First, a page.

Thursday, October 19, 2006

Holding North Korea Accountable

President Bush has stated that the U.S. would prevent attempted transfers of nuclear weapons from North Korea to Iran or Al-Qaida, warning of "grave consequences" for such an act, although he refused to specify what those consequences might be.

In light of the recent North Korean nuclear test--and Pyongyang's reported plans to test additional devices--the President said that any nuclear transfer would represent "a grave threat" to the security of the United States. Readers of the linked AP article will note that the wire service reporter couldn't resist pointing out that Bush last used the term "grave threat" in describing Saddam Hussein's Iraq, suggesting that the President is either (a) over-hyping the threat, or (b) laying the groundwork for another war. In either case, the folks at the DNC are happy to see their talking points integrated into a supposedly "straight" news story.

While Mr. Bush refused to outline how North Korea might be held accountable for attempting a nuclear transfer, he was very clear on how the shipments would be interdicted:

"If we get intelligence that they're about to transfer a nuclear weapon, we would stop the transfer, and we would deal with the ships that were taking the - or the airplane that was dealing with taking the material to somebody," the president said.

Mr. Bush's comments suggest that he is seriously considering an air and naval quarantine of North Korea--perhaps the only feasible option for disrupting potential nuclear shipments to other rogue states or terrorist organizations. We have supported this proposal in the past. Without a quarantine, it would be extremely difficult, if not impossible, to identify specific ships or flights that are transporting nuclear weapons or materials. Pyongyang has one of the world's most effective denial and deception (D&D) programs, and has a fairly detailed knowledge of our intelligence systems and capabilities. A naval quarantine would allow the U.S. and its allies to board and search more North Korean ships on the high seas; vessels with non-WMD cargoes would be allowed to proceed, while ships with suspicious cargo, personnel or manifests could be diverted to friendly ports and detained.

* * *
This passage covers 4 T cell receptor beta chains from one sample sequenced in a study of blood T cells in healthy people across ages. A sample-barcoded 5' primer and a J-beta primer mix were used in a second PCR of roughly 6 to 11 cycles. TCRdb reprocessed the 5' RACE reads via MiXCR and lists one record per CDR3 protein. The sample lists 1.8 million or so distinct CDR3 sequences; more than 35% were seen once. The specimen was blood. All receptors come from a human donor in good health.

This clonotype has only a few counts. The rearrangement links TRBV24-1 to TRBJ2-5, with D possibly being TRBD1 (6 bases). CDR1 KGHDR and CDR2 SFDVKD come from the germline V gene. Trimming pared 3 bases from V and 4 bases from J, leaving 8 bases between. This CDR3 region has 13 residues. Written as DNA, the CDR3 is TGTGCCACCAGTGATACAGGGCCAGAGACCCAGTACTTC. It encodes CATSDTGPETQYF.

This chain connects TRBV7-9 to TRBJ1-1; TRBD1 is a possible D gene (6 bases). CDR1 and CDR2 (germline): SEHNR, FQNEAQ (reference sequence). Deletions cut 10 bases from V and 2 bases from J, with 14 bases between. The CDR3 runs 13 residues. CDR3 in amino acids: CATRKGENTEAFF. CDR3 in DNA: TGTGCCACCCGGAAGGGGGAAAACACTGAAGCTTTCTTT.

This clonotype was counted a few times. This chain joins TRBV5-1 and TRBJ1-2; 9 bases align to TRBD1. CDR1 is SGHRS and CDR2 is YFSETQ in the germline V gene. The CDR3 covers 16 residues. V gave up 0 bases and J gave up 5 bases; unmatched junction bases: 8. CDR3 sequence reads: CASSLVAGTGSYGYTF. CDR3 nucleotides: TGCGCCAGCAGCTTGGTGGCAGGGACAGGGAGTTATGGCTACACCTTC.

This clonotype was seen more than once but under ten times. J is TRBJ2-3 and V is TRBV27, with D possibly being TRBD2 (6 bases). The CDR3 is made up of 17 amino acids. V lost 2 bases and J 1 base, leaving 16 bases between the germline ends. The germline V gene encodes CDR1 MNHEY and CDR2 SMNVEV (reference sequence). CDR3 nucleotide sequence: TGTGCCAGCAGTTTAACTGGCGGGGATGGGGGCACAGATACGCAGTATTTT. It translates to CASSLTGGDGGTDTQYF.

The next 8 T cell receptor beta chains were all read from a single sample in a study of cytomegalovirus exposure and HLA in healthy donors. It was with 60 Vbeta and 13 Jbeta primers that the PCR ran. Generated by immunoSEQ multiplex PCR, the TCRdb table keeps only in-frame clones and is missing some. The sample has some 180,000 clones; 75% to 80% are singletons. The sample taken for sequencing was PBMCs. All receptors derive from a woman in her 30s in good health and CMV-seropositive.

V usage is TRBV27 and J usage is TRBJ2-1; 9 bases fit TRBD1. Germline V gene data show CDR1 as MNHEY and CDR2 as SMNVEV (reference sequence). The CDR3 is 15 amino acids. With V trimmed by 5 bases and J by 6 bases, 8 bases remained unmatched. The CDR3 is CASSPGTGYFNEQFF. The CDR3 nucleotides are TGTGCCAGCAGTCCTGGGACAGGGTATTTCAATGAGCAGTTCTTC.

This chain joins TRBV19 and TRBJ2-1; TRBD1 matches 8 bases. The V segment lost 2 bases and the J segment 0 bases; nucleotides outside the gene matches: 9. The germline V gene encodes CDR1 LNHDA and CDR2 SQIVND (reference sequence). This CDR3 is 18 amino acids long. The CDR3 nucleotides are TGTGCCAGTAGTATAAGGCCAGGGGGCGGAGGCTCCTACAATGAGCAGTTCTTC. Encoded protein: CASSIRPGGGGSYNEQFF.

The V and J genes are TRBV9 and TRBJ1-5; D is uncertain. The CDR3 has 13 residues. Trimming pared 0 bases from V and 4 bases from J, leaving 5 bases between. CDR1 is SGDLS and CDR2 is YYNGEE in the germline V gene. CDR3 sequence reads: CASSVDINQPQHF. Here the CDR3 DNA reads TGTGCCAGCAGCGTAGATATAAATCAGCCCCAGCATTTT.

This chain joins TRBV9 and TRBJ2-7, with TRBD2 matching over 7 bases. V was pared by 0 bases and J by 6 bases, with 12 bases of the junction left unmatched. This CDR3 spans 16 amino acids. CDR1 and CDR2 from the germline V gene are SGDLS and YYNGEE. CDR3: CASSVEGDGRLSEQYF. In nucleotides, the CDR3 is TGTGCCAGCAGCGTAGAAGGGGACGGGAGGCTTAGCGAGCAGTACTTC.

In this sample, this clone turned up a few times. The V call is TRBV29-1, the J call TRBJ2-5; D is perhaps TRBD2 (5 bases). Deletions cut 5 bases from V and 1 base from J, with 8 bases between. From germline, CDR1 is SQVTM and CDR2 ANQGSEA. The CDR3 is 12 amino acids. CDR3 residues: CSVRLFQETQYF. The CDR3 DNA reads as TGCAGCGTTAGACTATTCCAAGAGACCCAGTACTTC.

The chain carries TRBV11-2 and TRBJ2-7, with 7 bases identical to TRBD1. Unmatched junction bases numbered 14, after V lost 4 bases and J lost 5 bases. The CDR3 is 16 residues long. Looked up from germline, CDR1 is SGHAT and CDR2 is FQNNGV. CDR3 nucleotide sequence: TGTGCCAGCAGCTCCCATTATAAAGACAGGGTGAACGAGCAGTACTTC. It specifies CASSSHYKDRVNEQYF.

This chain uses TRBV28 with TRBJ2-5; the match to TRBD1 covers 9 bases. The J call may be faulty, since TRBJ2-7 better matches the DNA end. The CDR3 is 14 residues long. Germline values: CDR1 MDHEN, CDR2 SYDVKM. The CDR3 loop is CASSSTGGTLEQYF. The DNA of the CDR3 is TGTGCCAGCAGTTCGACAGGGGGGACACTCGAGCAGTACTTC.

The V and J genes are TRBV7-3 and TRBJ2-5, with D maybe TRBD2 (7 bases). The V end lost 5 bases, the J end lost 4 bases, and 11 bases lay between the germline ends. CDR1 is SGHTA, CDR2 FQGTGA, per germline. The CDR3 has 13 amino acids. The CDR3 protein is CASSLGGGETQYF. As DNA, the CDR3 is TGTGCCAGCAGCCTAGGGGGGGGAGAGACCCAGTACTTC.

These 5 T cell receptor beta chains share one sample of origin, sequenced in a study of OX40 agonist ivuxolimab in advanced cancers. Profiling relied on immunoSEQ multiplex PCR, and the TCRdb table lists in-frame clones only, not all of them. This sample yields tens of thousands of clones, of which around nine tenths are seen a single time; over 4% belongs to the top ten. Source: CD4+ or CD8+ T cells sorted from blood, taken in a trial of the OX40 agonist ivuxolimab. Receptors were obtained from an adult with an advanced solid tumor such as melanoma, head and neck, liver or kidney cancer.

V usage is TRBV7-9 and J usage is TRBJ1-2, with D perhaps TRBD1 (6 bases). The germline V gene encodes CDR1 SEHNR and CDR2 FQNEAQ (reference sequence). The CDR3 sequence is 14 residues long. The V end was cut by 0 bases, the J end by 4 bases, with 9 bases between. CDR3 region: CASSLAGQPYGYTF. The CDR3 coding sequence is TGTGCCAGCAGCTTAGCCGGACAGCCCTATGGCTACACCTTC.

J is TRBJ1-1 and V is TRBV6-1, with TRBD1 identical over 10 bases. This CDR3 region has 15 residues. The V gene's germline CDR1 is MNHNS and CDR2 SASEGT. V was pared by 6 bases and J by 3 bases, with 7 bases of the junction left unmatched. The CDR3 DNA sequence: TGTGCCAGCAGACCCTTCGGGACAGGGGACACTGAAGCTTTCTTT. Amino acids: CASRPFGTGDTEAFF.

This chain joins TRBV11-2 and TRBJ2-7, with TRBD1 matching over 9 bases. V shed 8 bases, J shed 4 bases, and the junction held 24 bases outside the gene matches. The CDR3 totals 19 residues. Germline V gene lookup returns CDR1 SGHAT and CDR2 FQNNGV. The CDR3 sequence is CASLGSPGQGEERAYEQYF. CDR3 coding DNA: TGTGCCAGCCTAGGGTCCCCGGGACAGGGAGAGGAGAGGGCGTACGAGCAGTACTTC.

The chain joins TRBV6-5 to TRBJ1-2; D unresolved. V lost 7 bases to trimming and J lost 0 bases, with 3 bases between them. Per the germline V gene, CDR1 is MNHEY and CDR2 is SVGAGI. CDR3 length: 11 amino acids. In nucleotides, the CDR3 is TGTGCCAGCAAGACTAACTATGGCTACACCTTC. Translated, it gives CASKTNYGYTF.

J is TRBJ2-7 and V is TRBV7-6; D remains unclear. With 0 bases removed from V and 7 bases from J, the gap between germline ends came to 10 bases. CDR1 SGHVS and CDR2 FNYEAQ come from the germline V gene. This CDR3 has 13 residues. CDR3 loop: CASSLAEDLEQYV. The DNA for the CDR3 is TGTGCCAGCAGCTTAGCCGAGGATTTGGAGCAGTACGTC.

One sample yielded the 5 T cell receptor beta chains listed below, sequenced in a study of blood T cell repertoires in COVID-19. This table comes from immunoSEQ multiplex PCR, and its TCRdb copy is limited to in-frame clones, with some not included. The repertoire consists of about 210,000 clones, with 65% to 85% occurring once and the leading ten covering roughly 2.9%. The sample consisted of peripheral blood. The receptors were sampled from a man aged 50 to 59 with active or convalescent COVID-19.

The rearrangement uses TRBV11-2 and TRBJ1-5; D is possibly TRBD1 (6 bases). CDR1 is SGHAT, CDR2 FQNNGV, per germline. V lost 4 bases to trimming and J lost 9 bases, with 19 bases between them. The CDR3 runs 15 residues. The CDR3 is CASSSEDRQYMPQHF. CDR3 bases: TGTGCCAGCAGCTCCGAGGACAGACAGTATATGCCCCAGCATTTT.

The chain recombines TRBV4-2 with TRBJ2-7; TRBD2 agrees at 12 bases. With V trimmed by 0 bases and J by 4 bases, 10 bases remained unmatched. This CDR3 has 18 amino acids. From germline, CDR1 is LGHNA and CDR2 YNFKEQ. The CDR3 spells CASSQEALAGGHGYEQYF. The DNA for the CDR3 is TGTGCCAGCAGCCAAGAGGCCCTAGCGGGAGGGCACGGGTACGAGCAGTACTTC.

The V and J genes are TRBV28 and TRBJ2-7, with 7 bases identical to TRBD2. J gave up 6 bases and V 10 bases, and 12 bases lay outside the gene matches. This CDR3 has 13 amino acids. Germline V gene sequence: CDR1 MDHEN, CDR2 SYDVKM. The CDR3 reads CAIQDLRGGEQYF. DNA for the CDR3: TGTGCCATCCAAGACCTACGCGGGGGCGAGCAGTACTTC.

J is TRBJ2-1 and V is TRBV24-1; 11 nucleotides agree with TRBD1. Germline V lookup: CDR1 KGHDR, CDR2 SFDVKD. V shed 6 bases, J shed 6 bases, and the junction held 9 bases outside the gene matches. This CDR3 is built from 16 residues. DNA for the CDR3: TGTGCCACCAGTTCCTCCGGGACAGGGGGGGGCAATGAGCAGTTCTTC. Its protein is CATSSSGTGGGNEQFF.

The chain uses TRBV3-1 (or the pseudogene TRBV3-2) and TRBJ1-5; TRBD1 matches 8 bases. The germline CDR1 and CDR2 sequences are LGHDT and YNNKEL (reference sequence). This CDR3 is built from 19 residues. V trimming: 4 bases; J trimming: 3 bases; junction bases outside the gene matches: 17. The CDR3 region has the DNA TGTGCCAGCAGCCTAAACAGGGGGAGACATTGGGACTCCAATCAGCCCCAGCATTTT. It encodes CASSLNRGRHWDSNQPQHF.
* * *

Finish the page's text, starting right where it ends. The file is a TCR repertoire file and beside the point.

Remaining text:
An aerial quarantine is more difficult to enforce, and (quite frankly) the U.S. needs help to make it work. For starters, Washington should lean on Russia, China and other nations in eastern and southern Asia to deny overflight rights to any non-stop service between North Korea and Iran. Flights making a refueling stop between the two countries will be subjected to rigorous searches, and suspicious cargoes will be immediately impounded. Imposition of those requirements--and stringent enforcement--are really the only hope for an effective air quarantine of the DPRK. Without them, Pyongyang will simply shift most of the shipments to air freight. Both North Korea and Iran operate Russian-built IL-76 Candid transports, similar in size and configuration to the recently retired USAF C-141. Candids are more than capable of hauling nuclear cargo between North Korea and the Middle East.

We should hope that Secretary of State Rice is at least discussing the quarantine option during her current visit to the Far East. If the Bush Administration is serious about stopping potential transfers, the time to implement the necessary steps is now. While Pyongyang's nuclear technology is apparently crude, the threat of a quarantine might prompt the DPRK to attempt a transfer at the earliest opportunity, before naval and air restrictions go into effect. Mr. Bush has the right idea about limiting the potential proliferation of North Korean nukes, but (as always) the devil's in the details, and the window for action is very narrow.


Addendum: In addition to "official" measures, the Bush Administration can take other, less formal steps to block a potential North Korean nuclear transfer. Option one is "buying out" the flight schedule for heavy lift aircraft (IL-76, AN-124) assigned to Russian, Ukrainian and Belarussian air cargo firms for, say, the next couple of years. Many of these firms already haul freight for the U.S. government; all would welcome the sudden influx of revenue, and (most importantly) reserving them through 2008 would prevent Pyongyang and Iran from "outsourcing" transfer operations to a third-party air cargo company.

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